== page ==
BENCHMARKING studies by agricultural consultancy, Agripath, showing that top-line grain producers can make around 10 per cent profit on assets, highlight the potential for other operators to improve their performance and lift profit margins.
While the average Australian cropping farmer, according to ABARES, shows a profit of around 3 per cent on assets, farmers in Agripath’s benchmarking group average around 6pc. The top 20pc achieve around 10pc.
Agripath director Simon Fritsch, Tamworth, NSW, said this meant there was potential to lift annual profit from around $300,000 to $1 million on a typical farm where the value of land and machinery was around $10 million.
Speaking at the GRDC Farm Business Update at Toowoomba, Mr Fritsch, said the key to the success of the top farms was they spent a lot of time understanding their businesses and surrounding themselves with a good team of people to make up for any deficiencies in their management.
“They take a lot of time to understand the assets they are working on and the environment they are in and have built farming systems that are resilient around that,” he said.
“They have gone away from saying “this happened to us this year because of the lack of rain, or whatever” to “we do these things in our business because of this information about our business”.”
Mr Fritsch said Agripath had spent the last three years on a GRDC project, ‘The integration of technical data and profit drivers for more informed decisions’, that looked at the lessons to be learnt from benchmarking farm clients over the past five years and what set the top performers apart from the others.
The focus of the project was on grains businesses that were generating more than 70pc of their income from grains.
He said it showed there were four main areas that were common to the top operators:
- A focus on generating high margins:
Top performing farms have high gross margins due to a combination of good crop yields, crop selection and lower costs. They understand the relationship between yield, price and plant available water and its ability to produce margin in their environment.
- Resilient risk management:
Some farmers do a better job than others in managing weather related risks. Drought, floods, frosts, hail and harvest rain all need to be examined by farmers and strategies developed to minimise losses.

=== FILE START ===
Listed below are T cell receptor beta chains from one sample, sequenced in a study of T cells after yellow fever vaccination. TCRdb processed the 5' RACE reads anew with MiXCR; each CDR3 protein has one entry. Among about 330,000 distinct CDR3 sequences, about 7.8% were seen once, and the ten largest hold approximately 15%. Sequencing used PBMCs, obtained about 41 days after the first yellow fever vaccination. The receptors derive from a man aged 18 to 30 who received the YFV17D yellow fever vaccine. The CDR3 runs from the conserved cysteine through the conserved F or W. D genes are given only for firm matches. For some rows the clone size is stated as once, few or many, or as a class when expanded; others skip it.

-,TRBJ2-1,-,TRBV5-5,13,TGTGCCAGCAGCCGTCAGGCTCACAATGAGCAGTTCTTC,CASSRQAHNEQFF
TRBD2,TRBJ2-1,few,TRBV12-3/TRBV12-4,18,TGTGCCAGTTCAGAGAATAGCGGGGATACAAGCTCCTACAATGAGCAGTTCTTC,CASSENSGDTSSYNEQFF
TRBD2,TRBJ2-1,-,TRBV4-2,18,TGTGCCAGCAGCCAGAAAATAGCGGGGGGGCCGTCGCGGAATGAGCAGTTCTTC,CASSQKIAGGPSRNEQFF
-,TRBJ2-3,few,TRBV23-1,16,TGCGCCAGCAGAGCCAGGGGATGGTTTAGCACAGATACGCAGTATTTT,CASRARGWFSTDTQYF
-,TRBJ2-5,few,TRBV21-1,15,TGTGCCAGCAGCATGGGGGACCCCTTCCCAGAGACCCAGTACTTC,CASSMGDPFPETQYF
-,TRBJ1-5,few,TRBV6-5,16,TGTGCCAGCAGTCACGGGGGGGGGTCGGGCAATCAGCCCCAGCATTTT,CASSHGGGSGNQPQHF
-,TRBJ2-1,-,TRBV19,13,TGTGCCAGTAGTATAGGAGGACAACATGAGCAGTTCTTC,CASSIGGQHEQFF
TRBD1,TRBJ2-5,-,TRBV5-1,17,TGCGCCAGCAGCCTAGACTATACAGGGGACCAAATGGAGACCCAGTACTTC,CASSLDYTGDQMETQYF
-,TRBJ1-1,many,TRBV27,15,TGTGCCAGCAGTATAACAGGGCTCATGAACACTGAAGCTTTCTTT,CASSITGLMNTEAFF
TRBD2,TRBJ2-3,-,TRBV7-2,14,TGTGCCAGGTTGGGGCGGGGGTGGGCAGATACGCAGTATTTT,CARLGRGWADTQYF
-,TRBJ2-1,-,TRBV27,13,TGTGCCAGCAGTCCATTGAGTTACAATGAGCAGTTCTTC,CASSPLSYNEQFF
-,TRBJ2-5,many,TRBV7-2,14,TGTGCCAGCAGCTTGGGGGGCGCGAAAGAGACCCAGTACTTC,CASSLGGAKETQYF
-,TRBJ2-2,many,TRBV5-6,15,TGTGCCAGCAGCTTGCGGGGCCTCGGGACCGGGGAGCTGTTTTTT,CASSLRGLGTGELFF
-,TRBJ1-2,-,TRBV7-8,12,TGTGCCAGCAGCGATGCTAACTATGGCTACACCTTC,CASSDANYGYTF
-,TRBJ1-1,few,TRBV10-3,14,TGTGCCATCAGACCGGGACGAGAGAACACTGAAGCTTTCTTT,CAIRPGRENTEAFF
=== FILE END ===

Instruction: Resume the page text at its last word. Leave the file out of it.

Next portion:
- Surrounding themselves with good people and effective people management:
Farmers need to spend time on fine-tuning their business if they are to get each farming job done correctly and on time. When farmers reflect on the poor performance of crops or operations it is common to hear explanations such as there was a hold-up and planting was delayed or the employee made a mistake with spray application.
- Operating a low-cost business:
This is determined by how farmers structure their business, how they kit up in terms of machinery and how they control expenses.
Mr Fritsch said the key was for farmers to build a farming system that reflected the environment they were in.
“Generally, your asset value reflects the environment you are in. East of the Newell Highway or on the eastern Darling Downs, for instance, you pay a lot more for that country because purportedly it rains more and has better soil types. Further west the soil types are more constrained and there is lower rainfall, so you pay less for that country,” he said.
“It is about building a resilient business that recognises that’s the environment you are in. It is about plant available water and how much profit you can make from that.”
Also speaking at the Update, Agripath senior consultant, Kim Bowman, Chinchilla, presented local insights into the characteristics that make profitable and resilient farming businesses on the Darling Downs.
Mr Bowman said while there was not a “one size fits all” model, there were key principles that all farm businesses needed to adhere to if they wished to succeed and prosper.
He reiterated the importance of farmers surrounding themselves with good people, having a good level of equity, growing high gross margin crops, operating low-cost enterprises, instilling resilience and maintaining flexibility of management.
Mr Bowman said the centrepiece of a resilient farming business on the Darling Downs was the development of a farming system that was both profitable and sustainable.
“Getting this combination right is like finding the ‘Holy Grail’ and, as such, is a difficult process to get right,” he said.
Mr Bowman said an analysis by Agripath of Darling Downs farms during 2014/15 and 2015/16 showed:
- Average property area: 1500 hectares
- Average assets managed: about $10 million
- The difference in Return on Assets Managed (ROAM) between the top 20pc and the average of the groups ranges from 4pc to 6pc
- This equates to a difference in profit of $400,000 to $600,000 a year